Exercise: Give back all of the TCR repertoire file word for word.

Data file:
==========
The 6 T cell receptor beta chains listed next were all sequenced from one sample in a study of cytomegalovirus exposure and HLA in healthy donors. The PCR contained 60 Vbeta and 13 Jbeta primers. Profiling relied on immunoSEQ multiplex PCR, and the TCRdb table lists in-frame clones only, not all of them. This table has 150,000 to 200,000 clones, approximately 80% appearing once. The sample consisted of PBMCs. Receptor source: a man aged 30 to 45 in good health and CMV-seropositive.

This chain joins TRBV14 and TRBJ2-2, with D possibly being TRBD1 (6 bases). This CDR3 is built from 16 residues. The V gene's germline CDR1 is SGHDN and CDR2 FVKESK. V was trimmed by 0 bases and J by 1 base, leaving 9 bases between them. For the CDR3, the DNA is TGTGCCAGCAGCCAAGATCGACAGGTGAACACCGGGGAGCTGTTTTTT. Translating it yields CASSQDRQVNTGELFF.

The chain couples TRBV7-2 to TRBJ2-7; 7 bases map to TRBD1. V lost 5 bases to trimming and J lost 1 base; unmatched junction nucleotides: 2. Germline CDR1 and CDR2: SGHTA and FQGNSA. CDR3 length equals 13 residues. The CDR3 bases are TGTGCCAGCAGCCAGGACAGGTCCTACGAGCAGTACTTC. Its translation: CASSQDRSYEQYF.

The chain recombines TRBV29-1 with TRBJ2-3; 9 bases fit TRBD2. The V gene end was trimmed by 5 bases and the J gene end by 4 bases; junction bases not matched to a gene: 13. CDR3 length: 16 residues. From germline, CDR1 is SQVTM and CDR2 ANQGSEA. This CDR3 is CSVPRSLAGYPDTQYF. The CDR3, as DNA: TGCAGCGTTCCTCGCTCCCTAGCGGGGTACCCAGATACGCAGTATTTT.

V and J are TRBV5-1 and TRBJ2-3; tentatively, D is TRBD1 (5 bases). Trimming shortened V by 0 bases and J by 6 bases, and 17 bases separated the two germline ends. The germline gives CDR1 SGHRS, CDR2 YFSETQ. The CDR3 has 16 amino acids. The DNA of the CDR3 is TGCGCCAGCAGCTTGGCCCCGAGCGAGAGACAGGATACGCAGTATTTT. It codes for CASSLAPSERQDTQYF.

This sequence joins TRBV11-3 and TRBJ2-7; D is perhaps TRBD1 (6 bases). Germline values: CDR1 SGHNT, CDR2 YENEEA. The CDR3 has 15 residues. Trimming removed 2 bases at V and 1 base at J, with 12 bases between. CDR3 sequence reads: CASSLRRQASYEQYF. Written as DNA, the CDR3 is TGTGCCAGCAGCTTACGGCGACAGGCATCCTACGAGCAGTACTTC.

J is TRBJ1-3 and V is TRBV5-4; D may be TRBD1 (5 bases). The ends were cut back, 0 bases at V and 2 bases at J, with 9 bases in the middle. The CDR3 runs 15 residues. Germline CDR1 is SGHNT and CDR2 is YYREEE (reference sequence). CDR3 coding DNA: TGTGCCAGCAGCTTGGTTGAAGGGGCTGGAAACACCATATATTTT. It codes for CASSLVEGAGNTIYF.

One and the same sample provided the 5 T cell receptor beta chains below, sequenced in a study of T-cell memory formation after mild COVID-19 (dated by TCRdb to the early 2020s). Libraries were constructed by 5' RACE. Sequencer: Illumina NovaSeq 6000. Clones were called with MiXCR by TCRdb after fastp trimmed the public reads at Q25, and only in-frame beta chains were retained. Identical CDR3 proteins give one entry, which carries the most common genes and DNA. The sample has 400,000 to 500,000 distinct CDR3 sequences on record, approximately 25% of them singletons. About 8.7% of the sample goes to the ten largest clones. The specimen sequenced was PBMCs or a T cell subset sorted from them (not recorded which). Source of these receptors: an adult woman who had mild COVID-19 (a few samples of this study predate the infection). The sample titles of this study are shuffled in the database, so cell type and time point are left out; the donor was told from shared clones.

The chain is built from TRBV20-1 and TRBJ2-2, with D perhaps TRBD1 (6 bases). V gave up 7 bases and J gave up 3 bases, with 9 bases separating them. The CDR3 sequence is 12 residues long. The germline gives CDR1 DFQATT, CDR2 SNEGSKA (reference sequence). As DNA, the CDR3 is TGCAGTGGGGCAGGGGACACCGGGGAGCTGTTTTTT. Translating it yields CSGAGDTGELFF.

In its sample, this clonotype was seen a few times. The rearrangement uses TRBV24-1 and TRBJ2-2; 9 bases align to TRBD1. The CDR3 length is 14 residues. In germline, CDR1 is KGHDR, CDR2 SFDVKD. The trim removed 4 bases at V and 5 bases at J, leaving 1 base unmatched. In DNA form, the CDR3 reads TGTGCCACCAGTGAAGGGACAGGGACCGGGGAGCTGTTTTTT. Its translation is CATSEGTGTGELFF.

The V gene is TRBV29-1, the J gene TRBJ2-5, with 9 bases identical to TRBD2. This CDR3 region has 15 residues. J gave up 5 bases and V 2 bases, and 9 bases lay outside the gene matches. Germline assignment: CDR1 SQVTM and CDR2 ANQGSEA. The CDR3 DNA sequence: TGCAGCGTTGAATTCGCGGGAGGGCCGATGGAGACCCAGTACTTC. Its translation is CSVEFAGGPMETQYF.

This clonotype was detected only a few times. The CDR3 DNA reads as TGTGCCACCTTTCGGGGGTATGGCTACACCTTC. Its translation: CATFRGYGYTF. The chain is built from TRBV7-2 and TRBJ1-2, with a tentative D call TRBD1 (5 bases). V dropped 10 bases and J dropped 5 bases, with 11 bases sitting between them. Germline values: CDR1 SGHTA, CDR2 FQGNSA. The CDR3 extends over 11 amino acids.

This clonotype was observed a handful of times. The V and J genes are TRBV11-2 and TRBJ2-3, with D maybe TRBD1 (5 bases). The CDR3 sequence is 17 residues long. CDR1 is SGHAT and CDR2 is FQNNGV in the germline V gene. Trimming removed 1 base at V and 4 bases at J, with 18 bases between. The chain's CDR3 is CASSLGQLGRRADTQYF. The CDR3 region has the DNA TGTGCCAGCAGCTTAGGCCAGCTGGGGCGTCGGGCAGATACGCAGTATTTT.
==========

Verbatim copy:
The 6 T cell receptor beta chains listed next were all sequenced from one sample in a study of cytomegalovirus exposure and HLA in healthy donors. The PCR contained 60 Vbeta and 13 Jbeta primers. Profiling relied on immunoSEQ multiplex PCR, and the TCRdb table lists in-frame clones only, not all of them. This table has 150,000 to 200,000 clones, approximately 80% appearing once. The sample consisted of PBMCs. Receptor source: a man aged 30 to 45 in good health and CMV-seropositive.

This chain joins TRBV14 and TRBJ2-2, with D possibly being TRBD1 (6 bases). This CDR3 is built from 16 residues. The V gene's germline CDR1 is SGHDN and CDR2 FVKESK. V was trimmed by 0 bases and J by 1 base, leaving 9 bases between them. For the CDR3, the DNA is TGTGCCAGCAGCCAAGATCGACAGGTGAACACCGGGGAGCTGTTTTTT. Translating it yields CASSQDRQVNTGELFF.

The chain couples TRBV7-2 to TRBJ2-7; 7 bases map to TRBD1. V lost 5 bases to trimming and J lost 1 base; unmatched junction nucleotides: 2. Germline CDR1 and CDR2: SGHTA and FQGNSA. CDR3 length equals 13 residues. The CDR3 bases are TGTGCCAGCAGCCAGGACAGGTCCTACGAGCAGTACTTC. Its translation: CASSQDRSYEQYF.

The chain recombines TRBV29-1 with TRBJ2-3; 9 bases fit TRBD2. The V gene end was trimmed by 5 bases and the J gene end by 4 bases; junction bases not matched to a gene: 13. CDR3 length: 16 residues. From germline, CDR1 is SQVTM and CDR2 ANQGSEA. This CDR3 is CSVPRSLAGYPDTQYF. The CDR3, as DNA: TGCAGCGTTCCTCGCTCCCTAGCGGGGTACCCAGATACGCAGTATTTT.

V and J are TRBV5-1 and TRBJ2-3; tentatively, D is TRBD1 (5 bases). Trimming shortened V by 0 bases and J by 6 bases, and 17 bases separated the two germline ends. The germline gives CDR1 SGHRS, CDR2 YFSETQ. The CDR3 has 16 amino acids. The DNA of the CDR3 is TGCGCCAGCAGCTTGGCCCCGAGCGAGAGACAGGATACGCAGTATTTT. It codes for CASSLAPSERQDTQYF.

This sequence joins TRBV11-3 and TRBJ2-7; D is perhaps TRBD1 (6 bases). Germline values: CDR1 SGHNT, CDR2 YENEEA. The CDR3 has 15 residues. Trimming removed 2 bases at V and 1 base at J, with 12 bases between. CDR3 sequence reads: CASSLRRQASYEQYF. Written as DNA, the CDR3 is TGTGCCAGCAGCTTACGGCGACAGGCATCCTACGAGCAGTACTTC.

J is TRBJ1-3 and V is TRBV5-4; D may be TRBD1 (5 bases). The ends were cut back, 0 bases at V and 2 bases at J, with 9 bases in the middle. The CDR3 runs 15 residues. Germline CDR1 is SGHNT and CDR2 is YYREEE (reference sequence). CDR3 coding DNA: TGTGCCAGCAGCTTGGTTGAAGGGGCTGGAAACACCATATATTTT. It codes for CASSLVEGAGNTIYF.

One and the same sample provided the 5 T cell receptor beta chains below, sequenced in a study of T-cell memory formation after mild COVID-19 (dated by TCRdb to the early 2020s). Libraries were constructed by 5' RACE. Sequencer: Illumina NovaSeq 6000. Clones were called with MiXCR by TCRdb after fastp trimmed the public reads at Q25, and only in-frame beta chains were retained. Identical CDR3 proteins give one entry, which carries the most common genes and DNA. The sample has 400,000 to 500,000 distinct CDR3 sequences on record, approximately 25% of them singletons. About 8.7% of the sample goes to the ten largest clones. The specimen sequenced was PBMCs or a T cell subset sorted from them (not recorded which). Source of these receptors: an adult woman who had mild COVID-19 (a few samples of this study predate the infection). The sample titles of this study are shuffled in the database, so cell type and time point are left out; the donor was told from shared clones.

The chain is built from TRBV20-1 and TRBJ2-2, with D perhaps TRBD1 (6 bases). V gave up 7 bases and J gave up 3 bases, with 9 bases separating them. The CDR3 sequence is 12 residues long. The germline gives CDR1 DFQATT, CDR2 SNEGSKA (reference sequence). As DNA, the CDR3 is TGCAGTGGGGCAGGGGACACCGGGGAGCTGTTTTTT. Translating it yields CSGAGDTGELFF.

In its sample, this clonotype was seen a few times. The rearrangement uses TRBV24-1 and TRBJ2-2; 9 bases align to TRBD1. The CDR3 length is 14 residues. In germline, CDR1 is KGHDR, CDR2 SFDVKD. The trim removed 4 bases at V and 5 bases at J, leaving 1 base unmatched. In DNA form, the CDR3 reads TGTGCCACCAGTGAAGGGACAGGGACCGGGGAGCTGTTTTTT. Its translation is CATSEGTGTGELFF.

The V gene is TRBV29-1, the J gene TRBJ2-5, with 9 bases identical to TRBD2. This CDR3 region has 15 residues. J gave up 5 bases and V 2 bases, and 9 bases lay outside the gene matches. Germline assignment: CDR1 SQVTM and CDR2 ANQGSEA. The CDR3 DNA sequence: TGCAGCGTTGAATTCGCGGGAGGGCCGATGGAGACCCAGTACTTC. Its translation is CSVEFAGGPMETQYF.

This clonotype was detected only a few times. The CDR3 DNA reads as TGTGCCACCTTTCGGGGGTATGGCTACACCTTC. Its translation: CATFRGYGYTF. The chain is built from TRBV7-2 and TRBJ1-2, with a tentative D call TRBD1 (5 bases). V dropped 10 bases and J dropped 5 bases, with 11 bases sitting between them. Germline values: CDR1 SGHTA, CDR2 FQGNSA. The CDR3 extends over 11 amino acids.

This clonotype was observed a handful of times. The V and J genes are TRBV11-2 and TRBJ2-3, with D maybe TRBD1 (5 bases). The CDR3 sequence is 17 residues long. CDR1 is SGHAT and CDR2 is FQNNGV in the germline V gene. Trimming removed 1 base at V and 4 bases at J, with 18 bases between. The chain's CDR3 is CASSLGQLGRRADTQYF. The CDR3 region has the DNA TGTGCCAGCAGCTTAGGCCAGCTGGGGCGTCGGGCAGATACGCAGTATTTT.